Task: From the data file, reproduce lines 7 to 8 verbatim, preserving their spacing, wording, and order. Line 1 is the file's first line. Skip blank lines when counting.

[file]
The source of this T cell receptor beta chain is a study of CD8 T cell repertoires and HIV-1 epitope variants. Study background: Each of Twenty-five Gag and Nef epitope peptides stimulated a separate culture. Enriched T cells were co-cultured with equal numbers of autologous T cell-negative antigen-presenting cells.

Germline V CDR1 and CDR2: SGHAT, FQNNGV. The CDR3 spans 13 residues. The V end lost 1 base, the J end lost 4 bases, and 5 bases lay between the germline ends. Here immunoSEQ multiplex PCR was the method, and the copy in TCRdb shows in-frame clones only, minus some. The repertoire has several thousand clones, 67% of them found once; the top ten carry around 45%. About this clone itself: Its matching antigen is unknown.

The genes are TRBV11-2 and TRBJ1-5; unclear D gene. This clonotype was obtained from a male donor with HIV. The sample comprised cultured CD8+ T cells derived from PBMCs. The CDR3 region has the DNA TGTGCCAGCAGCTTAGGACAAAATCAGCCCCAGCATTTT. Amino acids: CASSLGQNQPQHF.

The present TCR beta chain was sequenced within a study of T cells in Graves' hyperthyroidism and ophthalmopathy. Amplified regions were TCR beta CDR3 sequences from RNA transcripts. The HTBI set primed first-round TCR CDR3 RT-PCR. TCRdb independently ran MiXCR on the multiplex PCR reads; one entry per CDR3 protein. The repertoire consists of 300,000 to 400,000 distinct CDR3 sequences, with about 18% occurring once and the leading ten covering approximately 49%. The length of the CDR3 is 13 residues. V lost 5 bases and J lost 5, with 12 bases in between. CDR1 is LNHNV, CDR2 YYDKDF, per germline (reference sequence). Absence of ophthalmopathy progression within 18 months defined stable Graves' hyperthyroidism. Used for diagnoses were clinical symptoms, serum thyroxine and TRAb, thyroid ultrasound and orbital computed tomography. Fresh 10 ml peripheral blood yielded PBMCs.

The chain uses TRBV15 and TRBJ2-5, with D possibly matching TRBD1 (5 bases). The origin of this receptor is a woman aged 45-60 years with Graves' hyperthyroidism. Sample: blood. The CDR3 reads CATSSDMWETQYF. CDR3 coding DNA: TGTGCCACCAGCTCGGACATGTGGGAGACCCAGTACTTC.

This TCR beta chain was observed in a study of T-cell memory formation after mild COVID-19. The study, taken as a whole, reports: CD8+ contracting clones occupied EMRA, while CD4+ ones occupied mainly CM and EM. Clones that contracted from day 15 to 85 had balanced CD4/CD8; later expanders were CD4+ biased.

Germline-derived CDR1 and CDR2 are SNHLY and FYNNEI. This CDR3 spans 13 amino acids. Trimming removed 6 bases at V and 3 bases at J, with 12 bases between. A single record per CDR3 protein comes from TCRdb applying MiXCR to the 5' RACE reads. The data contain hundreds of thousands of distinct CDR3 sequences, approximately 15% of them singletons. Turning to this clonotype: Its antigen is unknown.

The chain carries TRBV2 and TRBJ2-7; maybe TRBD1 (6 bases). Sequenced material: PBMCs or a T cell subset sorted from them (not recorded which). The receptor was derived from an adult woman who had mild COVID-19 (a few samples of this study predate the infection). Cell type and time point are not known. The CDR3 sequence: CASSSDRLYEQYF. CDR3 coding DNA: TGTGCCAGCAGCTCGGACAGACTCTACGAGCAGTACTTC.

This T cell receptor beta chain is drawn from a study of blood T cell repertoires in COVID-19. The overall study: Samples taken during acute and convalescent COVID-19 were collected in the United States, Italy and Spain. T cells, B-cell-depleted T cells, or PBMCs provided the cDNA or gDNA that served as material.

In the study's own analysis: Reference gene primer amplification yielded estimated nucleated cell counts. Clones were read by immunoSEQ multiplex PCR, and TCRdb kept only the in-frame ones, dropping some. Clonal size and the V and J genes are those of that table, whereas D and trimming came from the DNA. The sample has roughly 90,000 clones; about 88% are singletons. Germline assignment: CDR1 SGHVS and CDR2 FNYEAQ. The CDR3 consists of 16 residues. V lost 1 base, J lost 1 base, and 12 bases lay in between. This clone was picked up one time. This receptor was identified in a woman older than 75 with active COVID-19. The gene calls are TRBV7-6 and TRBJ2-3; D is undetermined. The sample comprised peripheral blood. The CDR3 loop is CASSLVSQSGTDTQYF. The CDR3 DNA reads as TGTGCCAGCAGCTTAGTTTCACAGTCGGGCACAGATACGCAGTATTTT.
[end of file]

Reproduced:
Germline-derived CDR1 and CDR2 are SNHLY and FYNNEI. This CDR3 spans 13 amino acids. Trimming removed 6 bases at V and 3 bases at J, with 12 bases between. A single record per CDR3 protein comes from TCRdb applying MiXCR to the 5' RACE reads. The data contain hundreds of thousands of distinct CDR3 sequences, approximately 15% of them singletons. Turning to this clonotype: Its antigen is unknown.

The chain carries TRBV2 and TRBJ2-7; maybe TRBD1 (6 bases). Sequenced material: PBMCs or a T cell subset sorted from them (not recorded which). The receptor was derived from an adult woman who had mild COVID-19 (a few samples of this study predate the infection). Cell type and time point are not known. The CDR3 sequence: CASSSDRLYEQYF. CDR3 coding DNA: TGTGCCAGCAGCTCGGACAGACTCTACGAGCAGTACTTC.